A floury potato, best for baking & frying.

Long, slightly flattened potato with russet-brown skin & white flesh.

A late-maturing potato.


Royal Blue

An all-purpose variety. Good for mashing, roasting, frying & most cooking methods.

Oval with purple skin & yellow flesh.

An early season variety.

Skin finish can suffer if left in the ground too long.

Ruby Red

A versatile general purpose potato with great flavour. Excellent for dry baking, roasting, mashing, boiling, microwaving & frying.

Oblong potato with vibrant red skin & yellow flesh.

An early season variety.

High yielding variety, stores well.

Imperial Blue An all purpose variety, great for roasting. Blue skin and yellow flesh. Early maturing variety.
Neptune A medium sized potato useful for frying and roasting. Oval shape, white flesh and white skin with small eyes. Early maturing variety.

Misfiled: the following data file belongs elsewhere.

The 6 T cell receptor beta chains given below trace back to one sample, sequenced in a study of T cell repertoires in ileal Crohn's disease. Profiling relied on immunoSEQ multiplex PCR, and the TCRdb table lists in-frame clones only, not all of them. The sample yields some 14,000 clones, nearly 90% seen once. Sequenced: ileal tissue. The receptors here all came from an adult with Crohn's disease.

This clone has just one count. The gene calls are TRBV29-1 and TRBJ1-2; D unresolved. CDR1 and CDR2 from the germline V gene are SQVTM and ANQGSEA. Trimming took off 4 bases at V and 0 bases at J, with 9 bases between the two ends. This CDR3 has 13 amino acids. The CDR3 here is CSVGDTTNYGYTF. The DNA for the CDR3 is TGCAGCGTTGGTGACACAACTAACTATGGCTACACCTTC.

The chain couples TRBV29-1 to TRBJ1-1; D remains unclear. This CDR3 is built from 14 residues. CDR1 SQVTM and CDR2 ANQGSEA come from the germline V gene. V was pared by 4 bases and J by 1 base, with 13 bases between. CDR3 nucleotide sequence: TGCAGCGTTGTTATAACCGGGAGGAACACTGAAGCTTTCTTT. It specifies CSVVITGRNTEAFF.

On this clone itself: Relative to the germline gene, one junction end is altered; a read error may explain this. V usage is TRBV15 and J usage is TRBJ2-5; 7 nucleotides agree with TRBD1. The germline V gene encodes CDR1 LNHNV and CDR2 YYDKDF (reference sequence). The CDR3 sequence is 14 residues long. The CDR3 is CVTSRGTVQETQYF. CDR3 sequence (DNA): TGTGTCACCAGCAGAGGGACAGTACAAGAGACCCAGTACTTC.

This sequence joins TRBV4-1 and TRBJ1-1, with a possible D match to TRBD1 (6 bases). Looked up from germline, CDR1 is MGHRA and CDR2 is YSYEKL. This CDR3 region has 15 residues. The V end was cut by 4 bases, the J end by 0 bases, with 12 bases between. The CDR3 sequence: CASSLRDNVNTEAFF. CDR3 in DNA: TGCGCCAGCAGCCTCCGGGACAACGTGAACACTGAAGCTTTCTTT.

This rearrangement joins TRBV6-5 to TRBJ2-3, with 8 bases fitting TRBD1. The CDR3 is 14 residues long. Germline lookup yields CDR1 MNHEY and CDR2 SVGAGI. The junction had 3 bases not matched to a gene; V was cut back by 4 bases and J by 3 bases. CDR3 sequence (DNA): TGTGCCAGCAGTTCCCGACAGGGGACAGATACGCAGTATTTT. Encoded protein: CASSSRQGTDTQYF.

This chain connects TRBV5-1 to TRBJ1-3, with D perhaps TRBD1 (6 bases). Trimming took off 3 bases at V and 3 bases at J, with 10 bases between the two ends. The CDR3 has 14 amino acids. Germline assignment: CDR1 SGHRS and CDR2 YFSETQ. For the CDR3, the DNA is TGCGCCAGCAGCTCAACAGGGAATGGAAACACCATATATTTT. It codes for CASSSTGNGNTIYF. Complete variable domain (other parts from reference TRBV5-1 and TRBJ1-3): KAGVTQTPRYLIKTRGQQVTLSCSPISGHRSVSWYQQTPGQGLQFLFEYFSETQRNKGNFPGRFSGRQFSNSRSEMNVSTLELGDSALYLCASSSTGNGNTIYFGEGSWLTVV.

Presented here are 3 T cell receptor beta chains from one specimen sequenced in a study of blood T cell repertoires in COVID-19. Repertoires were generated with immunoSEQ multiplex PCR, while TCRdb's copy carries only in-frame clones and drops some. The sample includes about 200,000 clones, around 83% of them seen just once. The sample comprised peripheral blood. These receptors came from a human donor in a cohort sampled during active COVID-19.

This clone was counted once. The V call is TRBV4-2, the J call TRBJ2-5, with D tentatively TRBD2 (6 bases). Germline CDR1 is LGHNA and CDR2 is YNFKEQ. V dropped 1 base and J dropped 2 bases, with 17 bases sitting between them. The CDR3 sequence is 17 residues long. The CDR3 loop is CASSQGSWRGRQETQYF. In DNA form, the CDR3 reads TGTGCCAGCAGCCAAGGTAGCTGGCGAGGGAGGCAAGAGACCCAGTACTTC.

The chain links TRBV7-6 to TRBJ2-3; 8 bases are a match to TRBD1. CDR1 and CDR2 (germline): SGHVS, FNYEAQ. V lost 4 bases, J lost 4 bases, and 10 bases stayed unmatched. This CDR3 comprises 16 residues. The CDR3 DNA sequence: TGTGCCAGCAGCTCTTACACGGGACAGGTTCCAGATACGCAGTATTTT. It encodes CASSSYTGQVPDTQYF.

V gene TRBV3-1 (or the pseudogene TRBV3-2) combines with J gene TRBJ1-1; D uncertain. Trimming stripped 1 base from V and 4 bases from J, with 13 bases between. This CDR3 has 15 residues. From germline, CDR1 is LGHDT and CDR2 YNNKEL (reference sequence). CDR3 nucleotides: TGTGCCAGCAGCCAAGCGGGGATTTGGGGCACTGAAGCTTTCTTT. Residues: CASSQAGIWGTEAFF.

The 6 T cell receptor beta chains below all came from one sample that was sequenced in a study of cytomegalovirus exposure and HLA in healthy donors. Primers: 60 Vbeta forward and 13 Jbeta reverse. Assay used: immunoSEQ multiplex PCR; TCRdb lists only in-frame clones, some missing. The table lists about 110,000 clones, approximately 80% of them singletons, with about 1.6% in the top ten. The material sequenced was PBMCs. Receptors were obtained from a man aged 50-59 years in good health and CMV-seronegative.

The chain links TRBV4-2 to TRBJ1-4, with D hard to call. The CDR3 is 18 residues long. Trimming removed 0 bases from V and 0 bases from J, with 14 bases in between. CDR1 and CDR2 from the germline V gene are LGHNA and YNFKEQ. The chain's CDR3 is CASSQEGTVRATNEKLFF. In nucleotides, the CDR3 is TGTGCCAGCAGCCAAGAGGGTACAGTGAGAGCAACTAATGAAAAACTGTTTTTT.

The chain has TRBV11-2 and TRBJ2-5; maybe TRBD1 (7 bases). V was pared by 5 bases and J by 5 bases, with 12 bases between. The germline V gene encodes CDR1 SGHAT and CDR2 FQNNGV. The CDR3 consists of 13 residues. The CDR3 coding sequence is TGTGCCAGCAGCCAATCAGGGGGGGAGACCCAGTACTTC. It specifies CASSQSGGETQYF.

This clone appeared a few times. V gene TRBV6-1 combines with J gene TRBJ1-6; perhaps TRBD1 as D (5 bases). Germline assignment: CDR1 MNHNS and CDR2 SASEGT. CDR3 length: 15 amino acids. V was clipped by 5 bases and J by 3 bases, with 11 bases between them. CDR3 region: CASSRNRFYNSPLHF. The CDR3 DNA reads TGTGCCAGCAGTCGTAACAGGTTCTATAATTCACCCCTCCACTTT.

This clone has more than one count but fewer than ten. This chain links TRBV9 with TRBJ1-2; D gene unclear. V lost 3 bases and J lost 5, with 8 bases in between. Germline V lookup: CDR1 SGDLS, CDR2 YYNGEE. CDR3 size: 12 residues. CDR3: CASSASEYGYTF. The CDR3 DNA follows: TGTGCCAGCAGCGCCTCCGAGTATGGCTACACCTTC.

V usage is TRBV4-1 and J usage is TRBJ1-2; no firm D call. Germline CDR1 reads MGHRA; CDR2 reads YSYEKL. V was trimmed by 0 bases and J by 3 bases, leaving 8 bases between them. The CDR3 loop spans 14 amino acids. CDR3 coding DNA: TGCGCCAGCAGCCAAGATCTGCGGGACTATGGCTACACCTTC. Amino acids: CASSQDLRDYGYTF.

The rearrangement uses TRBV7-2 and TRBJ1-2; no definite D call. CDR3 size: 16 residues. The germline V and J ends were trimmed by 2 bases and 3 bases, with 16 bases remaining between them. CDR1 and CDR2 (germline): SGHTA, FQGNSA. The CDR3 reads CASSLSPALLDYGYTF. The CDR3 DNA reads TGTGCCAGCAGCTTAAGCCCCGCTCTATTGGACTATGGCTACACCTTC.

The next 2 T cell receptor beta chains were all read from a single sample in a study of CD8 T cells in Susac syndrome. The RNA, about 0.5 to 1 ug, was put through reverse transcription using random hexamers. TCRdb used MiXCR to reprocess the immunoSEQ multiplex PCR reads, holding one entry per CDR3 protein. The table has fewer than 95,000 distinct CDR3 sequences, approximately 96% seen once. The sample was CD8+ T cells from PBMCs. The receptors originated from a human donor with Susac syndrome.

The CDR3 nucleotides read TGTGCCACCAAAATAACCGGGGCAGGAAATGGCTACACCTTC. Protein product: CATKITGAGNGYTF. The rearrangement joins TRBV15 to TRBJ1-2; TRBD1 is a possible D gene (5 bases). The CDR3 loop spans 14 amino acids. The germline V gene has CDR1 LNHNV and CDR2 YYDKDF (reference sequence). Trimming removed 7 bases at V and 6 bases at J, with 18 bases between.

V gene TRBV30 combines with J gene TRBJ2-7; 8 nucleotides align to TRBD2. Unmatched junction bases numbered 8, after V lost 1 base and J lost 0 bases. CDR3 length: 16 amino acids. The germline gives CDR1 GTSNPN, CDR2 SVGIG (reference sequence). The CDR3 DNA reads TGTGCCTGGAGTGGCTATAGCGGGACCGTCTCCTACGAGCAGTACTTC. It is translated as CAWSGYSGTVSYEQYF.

Vegetable growing: a guide for home gardeners in Western Australia (Department of Agriculture, Western Australia) 

Sustainable Gardening Australia

Growing Potatoes by Ignoring Them (Epic Gardening)

“Free Plants for Everyone – The Good Guide to Plant Propagation”, David the Good

“The Resilient Gardener”, Carol Deppe

“How to Grow More Vegetables”, John Jeavons

6 Responses



June 20, 2023

Another great blog post – I love reading your articles, so informative and helpful – thanks!

Margaret Lennox

Margaret Lennox

June 11, 2022

Hi there, i was just wondering if you knew whether Delaware potatoes are a determinate or indeterminate variety?


Paul mansell

Paul mansell

September 14, 2021

When do I plant potatoes on the Sunshine Coast ?
Kate@Urban Revolution

Kate@Urban Revolution

July 30, 2021

Hi Paul, thanks for your comment. We do stock seed potatoes in season for planting (approx. March-June) but they are currently out of stock now (July) until next year. They are usually $9.95 a pack. Many thanks, Kate


July 30, 2021

Where can I purchase these seed potatoes and cost for 1 bag


March 07, 2021

This site is so refreshing to read! It’s informative and with local knowledge of conditions. A great encouragement to have a go. Well done.